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View Full Version : How to fix a sticky disc brake



boogieman
08-12-2009, 11:00 AM
I recently had the Joy of putting on a front end with sticky front brakes. Most old bikes or brakes are like that, or at least any I have found...

Now I'll be honest here, on my other front end, they were sticky too, but I pried the pads off the disc with a screwdriver, shot WD-40 on the disk and most importantly NEVER touched the front brake lever. Now all was good, but if somebody squeezed it or it got bumped, out came the screwdriver to pry it open again.

Well, I just couldn't see doing that again, so I asked the folks over at hondachopper.com. Red good and a few others taught me how to fix it, and it is actually REALLY EASY. I feel like a real dummy for not fixing the others sooner. This is really a doable fix! The brakes are real simple, basically 3 parts, the piston, the seal, and the body of the brake.

This got me on the road without sticky brakes, I thought It may help somebody.
The following is parts of the conversation:


Red: Take the calipers off and disassemble them and clean the daylights out of the grooves the o rings seat in , clean the o rings with just your thumbnail and reassemble with clean dot 5 brake fluid . Should be good to go .Red

Note: To get the pistons out, the safest way is to try to adapt a grease fitting to them and pumping them full of grease. This is messy and takes fittings. What I did is less safe I suppose but cleaner. Just took a piece of metal and put so the brake piston could not fly out. Then hooked an air hose to where the bleeder valve went. Give it a blast and it should come out. Trust me on this, use common sense and keep your fingers out of the way! The piston really shoots out hard! The best bet, like I said above, is to put some metal or wood spacer or something on there to keep the piston from shooting across the room.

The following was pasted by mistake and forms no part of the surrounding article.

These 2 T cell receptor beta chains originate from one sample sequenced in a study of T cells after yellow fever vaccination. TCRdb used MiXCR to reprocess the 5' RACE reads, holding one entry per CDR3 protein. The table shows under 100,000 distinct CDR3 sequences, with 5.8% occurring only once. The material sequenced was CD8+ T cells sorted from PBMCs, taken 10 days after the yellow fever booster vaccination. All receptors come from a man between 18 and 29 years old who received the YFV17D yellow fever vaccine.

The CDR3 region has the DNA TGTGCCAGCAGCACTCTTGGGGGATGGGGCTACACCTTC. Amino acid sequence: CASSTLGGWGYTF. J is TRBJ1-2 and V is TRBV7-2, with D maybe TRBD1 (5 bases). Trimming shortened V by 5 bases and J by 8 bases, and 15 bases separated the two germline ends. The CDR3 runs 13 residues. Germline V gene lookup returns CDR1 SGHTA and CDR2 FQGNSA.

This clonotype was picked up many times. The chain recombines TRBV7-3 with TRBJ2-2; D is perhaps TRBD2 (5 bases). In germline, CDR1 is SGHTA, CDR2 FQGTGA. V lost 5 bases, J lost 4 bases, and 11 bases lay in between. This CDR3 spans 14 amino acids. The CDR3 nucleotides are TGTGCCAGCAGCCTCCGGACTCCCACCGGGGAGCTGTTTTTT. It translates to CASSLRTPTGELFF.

I asked the easiest way to get the fluid out of the master cylinder.


Red: I generally use a shop rag and mop it out of the master , then clean the master spotless with a rag . Do all the brake work and hook it all up except the line at the master ,then fill the master with fluid .Then put my finger over the banjo bolt hole at the master and pump it till it has pressure . Then hook up the hose and check the way the master sits on the bars . If the brake lever is not above the banjo bolt line I loosen the clamp and slide the master along the bars till it is . Use a battery overflow tube on the caliper bleed screw and run it straight up the leg and tape it there . Then pump the master till you have fluid, once I have fluid in the hose I pump it and let the bubbles rise to the top , shut the bleeder nipple . Repeat on the other side for dual disc .

Because I do this lots I have a brake fluid bottle that has 2 holes punched in the top and a piece of mechanics wire thought the sides high up . The wire is so I can hang the bottle at the junction of the tube and lower leg . The holes in the lid are for the battery tube so you can use it as a catch bottle.


rakeNtrail: Boogieman, for what it's worth, I've seen where a tiny air bubble gets trapped in the banjo bolt at the MC. I usually place a box wrench on the bolt, wrap it with a shop rag, crack it open, squeeze the brake and tighten the bolt. Wipe up and top off. sometimes the brakes get much better.


Red: Check the o ring with your thumbnail ,should be coated in white shit . I think it is calcium off the road ,get all that off as well .

Rake , that's why you push the master forward till the lever is higher than the bolt , then the air bubbles travel into the master and bleed out .

Boogie a 6 piston differential bore state of the art caliper just has more parts .

I thought I may have a bit of air in the lines.


Red: Turn the bars so the master lever is the highest point and let it sit over night . Yes it does sound like you still have air .

This is a bit about actually bleeding the brakes.

I looked on YouTube and found http://www.youtube.com/watch?v=oA3HIVkup94 . I had helped bleed brakes on cars/trucks before but wasn't 100% sure on a motorcycle. It is pretty handy if anyone was like me and wondered if they were doing it right...

Basically, you hook a hose over the bleeder and put the end in a catch container (pop bottle... whatever)... have the master cylinder filled with fluid. Pump the brakes till they feel hard/harder. With the brake lever in all the way, crack open the bleeder valve with a wrench. Some fluid will flow out (and hopefully have air bubbles in it). With the lever still in all the way, close the bleeder valve. Pump the brakes till they feel hard, and repeat. Make sure you have fluid in the master and dont suck air in. Also, if you tap or hit the end of your bars bubbles will come out of the line into the master cylinder.

If ya like it, vote in the yellow box! If you have some more info or other methods, feel free to post them! The more techniques, the better!